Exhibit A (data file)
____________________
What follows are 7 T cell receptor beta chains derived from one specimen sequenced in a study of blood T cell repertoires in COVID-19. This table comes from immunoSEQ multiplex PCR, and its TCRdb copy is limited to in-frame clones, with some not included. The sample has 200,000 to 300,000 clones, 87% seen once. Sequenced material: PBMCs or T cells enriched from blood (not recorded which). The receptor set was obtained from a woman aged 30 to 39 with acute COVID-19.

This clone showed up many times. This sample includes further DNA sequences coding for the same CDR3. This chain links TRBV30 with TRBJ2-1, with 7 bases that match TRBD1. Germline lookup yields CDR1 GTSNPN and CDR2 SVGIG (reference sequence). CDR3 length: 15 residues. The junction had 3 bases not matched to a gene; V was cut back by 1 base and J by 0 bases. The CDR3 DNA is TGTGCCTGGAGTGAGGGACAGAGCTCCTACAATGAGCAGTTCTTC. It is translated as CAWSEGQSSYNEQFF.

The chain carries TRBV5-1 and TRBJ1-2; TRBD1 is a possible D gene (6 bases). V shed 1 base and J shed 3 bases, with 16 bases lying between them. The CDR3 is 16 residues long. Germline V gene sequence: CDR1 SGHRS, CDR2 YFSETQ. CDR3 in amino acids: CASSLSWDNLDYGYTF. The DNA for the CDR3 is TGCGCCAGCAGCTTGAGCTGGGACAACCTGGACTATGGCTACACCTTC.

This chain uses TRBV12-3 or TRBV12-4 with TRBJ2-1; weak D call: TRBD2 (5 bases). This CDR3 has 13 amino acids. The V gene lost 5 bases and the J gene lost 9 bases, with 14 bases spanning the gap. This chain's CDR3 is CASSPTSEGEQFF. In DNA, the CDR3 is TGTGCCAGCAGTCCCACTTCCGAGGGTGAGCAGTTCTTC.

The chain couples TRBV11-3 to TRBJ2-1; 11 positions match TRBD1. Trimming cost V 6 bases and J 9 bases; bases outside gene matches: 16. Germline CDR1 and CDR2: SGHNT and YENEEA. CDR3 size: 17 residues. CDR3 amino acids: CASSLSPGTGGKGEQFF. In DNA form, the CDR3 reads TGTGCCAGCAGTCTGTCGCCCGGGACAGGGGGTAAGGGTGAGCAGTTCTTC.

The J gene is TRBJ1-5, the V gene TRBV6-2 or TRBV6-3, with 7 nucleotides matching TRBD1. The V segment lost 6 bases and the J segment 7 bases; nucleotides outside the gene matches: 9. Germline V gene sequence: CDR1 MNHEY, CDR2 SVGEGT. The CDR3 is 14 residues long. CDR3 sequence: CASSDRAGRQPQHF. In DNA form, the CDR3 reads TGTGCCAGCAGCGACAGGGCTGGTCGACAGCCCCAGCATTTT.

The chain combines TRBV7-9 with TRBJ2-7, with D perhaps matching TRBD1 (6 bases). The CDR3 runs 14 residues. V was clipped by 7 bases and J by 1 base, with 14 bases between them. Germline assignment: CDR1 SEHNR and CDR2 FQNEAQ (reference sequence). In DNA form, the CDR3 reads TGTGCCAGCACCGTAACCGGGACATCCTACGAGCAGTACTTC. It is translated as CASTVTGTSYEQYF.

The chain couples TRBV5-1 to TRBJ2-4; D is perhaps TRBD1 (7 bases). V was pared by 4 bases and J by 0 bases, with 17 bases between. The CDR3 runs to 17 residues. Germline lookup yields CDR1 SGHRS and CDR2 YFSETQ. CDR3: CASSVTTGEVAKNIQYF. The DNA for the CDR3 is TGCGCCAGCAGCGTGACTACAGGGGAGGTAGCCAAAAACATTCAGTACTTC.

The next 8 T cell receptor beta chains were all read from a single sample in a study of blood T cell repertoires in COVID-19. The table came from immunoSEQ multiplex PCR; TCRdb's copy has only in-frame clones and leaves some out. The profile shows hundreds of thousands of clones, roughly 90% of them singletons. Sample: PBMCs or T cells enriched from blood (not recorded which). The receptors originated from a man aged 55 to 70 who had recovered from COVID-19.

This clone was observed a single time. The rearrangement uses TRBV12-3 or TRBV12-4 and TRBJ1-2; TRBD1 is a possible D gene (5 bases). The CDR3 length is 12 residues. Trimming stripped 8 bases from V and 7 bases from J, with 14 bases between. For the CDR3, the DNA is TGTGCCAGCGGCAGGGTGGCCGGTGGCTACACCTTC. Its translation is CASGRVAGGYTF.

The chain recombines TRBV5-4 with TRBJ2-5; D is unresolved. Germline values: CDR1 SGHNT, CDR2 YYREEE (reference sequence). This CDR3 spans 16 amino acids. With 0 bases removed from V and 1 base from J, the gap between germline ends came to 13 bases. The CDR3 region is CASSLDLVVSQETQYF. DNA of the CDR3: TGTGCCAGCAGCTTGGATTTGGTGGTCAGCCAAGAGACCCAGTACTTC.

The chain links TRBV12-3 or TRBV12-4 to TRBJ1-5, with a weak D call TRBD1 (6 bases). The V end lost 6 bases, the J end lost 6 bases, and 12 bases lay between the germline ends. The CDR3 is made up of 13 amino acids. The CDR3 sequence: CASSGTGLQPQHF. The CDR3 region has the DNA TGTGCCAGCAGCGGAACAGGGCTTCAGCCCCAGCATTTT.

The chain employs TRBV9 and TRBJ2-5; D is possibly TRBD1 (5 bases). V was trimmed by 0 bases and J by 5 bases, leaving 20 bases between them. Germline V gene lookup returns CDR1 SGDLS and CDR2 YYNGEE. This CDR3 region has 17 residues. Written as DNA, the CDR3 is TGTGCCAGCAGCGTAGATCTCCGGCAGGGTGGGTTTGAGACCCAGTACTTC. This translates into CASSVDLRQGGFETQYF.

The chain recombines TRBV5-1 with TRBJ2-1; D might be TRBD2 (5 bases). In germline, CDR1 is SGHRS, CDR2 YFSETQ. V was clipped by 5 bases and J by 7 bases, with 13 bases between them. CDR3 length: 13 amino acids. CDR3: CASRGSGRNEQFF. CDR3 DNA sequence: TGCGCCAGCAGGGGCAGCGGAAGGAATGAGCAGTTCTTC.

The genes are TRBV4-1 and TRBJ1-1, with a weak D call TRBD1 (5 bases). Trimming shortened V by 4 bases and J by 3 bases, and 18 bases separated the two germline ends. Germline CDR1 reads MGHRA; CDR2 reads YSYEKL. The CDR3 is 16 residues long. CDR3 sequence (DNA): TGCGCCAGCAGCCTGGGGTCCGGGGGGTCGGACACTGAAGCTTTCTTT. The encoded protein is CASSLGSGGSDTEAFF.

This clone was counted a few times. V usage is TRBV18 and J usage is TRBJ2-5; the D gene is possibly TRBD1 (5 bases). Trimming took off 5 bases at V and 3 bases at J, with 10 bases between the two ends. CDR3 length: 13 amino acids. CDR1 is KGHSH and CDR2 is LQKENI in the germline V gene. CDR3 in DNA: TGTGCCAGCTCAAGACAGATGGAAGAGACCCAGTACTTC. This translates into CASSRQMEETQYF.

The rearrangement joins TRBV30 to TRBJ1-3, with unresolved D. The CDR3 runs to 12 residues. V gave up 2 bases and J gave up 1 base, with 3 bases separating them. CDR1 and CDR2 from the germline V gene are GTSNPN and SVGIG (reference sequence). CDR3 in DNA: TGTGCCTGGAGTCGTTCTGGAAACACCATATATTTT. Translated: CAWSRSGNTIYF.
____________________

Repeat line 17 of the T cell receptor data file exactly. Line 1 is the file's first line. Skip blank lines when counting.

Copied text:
The rearrangement joins TRBV30 to TRBJ1-3, with unresolved D. The CDR3 runs to 12 residues. V gave up 2 bases and J gave up 1 base, with 3 bases separating them. CDR1 and CDR2 from the germline V gene are GTSNPN and SVGIG (reference sequence). CDR3 in DNA: TGTGCCTGGAGTCGTTCTGGAAACACCATATATTTT. Translated: CAWSRSGNTIYF.